If the linux kernel is compiled to check for kernel modules signing, it checks the validity of the public key (X.509) w.r.t the current system time. For the first time the system is booting up, it hasn't received external time sync and the default time is still 1 Jan 1970. I am wondering how is this issue resolved in other implementations using kernel module signing?

1 Answer 1


The kernel normally gets its first 'base' time from the RTC or Real Time Clock so while it won't be as accurate yet as after the NTP protocol has updated the time. it is sufficient to validate a signature of a certificate. you can set this value normally in the BIOS before ever booting an OS.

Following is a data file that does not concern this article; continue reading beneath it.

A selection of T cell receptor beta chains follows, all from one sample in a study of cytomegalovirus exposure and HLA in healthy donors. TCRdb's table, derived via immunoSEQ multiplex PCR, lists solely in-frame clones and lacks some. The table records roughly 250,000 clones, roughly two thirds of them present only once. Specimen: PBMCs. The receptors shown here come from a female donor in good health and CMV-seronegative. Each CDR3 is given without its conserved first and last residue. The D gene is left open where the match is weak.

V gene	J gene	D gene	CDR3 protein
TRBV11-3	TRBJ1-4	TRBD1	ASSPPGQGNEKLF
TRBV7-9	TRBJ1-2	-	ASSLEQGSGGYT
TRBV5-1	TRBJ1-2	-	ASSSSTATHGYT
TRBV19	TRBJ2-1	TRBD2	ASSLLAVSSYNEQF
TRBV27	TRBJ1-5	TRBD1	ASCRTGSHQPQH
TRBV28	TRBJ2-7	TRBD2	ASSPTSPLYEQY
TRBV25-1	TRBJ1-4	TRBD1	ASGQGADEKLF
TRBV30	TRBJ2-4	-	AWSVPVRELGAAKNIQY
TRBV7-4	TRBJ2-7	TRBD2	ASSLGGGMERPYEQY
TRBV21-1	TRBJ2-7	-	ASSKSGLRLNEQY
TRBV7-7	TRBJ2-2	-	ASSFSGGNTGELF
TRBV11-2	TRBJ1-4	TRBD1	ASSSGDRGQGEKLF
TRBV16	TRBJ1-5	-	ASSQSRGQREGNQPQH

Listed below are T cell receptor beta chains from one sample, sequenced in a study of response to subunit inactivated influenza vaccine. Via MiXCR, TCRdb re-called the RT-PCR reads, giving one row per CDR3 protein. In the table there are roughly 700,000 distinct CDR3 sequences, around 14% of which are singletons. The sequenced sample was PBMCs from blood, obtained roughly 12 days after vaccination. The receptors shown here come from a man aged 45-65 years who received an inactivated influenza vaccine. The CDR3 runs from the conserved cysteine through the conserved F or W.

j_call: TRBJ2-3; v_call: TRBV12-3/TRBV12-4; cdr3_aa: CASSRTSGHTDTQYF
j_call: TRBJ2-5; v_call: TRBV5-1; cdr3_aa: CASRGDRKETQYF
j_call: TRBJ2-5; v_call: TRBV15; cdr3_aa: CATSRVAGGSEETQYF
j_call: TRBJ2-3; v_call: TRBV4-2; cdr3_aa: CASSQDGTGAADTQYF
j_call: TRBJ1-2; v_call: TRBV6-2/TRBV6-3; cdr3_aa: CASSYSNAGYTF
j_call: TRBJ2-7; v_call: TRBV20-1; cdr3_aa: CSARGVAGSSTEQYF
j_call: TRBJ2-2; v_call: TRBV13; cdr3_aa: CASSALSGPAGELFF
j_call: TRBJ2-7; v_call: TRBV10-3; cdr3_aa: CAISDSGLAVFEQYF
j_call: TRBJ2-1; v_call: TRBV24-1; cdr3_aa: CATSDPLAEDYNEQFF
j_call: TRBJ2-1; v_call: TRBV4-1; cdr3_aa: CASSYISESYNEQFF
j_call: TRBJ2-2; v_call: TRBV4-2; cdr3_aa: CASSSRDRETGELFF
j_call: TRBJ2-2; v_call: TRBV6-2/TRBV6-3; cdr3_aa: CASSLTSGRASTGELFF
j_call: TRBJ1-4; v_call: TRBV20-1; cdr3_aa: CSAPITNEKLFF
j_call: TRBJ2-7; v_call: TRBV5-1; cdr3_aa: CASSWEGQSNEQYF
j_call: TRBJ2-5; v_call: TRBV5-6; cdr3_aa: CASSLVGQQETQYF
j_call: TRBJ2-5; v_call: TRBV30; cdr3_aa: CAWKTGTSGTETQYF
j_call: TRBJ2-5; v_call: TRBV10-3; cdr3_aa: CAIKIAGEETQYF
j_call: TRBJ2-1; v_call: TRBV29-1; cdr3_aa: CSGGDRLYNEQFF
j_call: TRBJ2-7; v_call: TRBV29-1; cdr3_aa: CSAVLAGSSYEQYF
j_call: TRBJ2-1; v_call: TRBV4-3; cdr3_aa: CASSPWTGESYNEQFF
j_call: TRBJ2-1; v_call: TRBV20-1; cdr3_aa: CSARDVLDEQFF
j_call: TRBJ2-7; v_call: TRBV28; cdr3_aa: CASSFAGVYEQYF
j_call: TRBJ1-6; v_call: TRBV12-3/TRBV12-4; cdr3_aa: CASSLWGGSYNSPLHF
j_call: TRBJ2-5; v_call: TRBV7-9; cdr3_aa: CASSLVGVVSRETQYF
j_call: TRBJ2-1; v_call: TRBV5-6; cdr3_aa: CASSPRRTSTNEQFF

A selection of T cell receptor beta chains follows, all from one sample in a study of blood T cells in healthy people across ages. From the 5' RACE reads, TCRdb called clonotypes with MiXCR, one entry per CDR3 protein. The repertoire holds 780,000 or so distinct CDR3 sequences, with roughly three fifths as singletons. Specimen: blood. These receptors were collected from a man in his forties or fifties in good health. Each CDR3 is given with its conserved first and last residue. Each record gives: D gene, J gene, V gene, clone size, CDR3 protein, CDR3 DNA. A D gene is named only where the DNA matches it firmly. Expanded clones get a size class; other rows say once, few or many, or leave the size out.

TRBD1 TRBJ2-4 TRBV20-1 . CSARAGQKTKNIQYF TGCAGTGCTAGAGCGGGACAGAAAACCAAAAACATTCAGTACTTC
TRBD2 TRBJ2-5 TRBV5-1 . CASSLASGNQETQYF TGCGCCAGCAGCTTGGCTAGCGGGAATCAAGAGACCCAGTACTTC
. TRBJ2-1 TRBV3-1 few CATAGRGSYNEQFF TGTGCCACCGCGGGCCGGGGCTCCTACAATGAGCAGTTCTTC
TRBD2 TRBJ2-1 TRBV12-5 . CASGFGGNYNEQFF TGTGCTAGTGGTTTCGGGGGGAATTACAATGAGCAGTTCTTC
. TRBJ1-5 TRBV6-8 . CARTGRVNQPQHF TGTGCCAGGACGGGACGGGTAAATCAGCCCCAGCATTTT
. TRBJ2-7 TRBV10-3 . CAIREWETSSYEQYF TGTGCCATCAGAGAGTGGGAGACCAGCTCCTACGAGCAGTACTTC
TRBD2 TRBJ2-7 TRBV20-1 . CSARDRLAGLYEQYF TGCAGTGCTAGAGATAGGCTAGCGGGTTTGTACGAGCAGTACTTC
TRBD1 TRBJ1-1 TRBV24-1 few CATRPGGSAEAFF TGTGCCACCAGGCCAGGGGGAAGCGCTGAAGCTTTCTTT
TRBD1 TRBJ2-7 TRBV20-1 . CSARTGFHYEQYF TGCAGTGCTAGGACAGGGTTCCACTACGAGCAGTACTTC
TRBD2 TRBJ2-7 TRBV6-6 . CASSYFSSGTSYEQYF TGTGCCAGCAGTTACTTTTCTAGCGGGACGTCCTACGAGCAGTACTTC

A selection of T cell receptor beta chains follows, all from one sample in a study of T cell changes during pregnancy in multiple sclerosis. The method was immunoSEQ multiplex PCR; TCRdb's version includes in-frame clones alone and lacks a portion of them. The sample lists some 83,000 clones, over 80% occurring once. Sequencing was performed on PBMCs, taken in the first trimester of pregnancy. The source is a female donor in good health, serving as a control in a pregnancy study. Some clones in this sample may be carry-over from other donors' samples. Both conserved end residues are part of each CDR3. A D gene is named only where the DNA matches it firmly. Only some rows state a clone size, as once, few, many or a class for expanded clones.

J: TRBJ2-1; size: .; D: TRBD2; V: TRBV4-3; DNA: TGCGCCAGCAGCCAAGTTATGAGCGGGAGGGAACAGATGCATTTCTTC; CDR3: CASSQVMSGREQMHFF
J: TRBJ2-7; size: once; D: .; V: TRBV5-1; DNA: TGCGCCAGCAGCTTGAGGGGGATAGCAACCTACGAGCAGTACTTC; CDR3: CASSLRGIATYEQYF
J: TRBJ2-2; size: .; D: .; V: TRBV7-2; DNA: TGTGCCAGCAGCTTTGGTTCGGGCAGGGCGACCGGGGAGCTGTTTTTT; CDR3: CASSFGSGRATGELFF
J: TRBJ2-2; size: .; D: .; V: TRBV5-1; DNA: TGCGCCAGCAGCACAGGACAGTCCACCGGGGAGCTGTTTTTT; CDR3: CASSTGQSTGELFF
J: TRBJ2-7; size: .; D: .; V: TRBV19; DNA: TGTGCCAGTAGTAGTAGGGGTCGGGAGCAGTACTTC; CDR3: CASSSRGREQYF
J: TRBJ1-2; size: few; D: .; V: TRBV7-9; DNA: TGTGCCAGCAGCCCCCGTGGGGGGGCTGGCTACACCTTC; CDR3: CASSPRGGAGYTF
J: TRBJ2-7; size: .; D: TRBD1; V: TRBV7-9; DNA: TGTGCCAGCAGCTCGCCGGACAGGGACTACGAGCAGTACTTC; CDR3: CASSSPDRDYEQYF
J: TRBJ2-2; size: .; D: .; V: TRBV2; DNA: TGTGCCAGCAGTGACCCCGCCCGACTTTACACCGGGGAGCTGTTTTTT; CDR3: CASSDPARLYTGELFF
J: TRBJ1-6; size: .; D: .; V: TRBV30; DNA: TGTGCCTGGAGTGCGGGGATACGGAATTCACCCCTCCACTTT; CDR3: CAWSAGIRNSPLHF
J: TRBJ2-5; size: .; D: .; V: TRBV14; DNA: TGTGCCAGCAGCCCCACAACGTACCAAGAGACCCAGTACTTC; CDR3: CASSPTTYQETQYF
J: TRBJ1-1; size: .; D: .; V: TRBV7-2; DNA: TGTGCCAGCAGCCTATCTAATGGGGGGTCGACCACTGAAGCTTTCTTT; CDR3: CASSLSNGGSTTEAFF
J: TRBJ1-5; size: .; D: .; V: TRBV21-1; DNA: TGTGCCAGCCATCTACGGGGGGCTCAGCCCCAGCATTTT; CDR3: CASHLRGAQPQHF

• What if the processor does not have battery and hence no RTC?
    – ritzp
    May 27, 2015 at 23:21
  • you have to set it to a correct time in the BIOS pre boot. or have the validation fail.
    – LvB
    May 27, 2015 at 23:23
  • 2
    If you don't have battery then all certificate validation will fail and not just kernel modules. Every HTTPS site you visit will display the non-validation warning. I suppose at this stage your problem is not that of kernel module warning but fixing the motherboard.
    – void_in
    May 28, 2015 at 4:41

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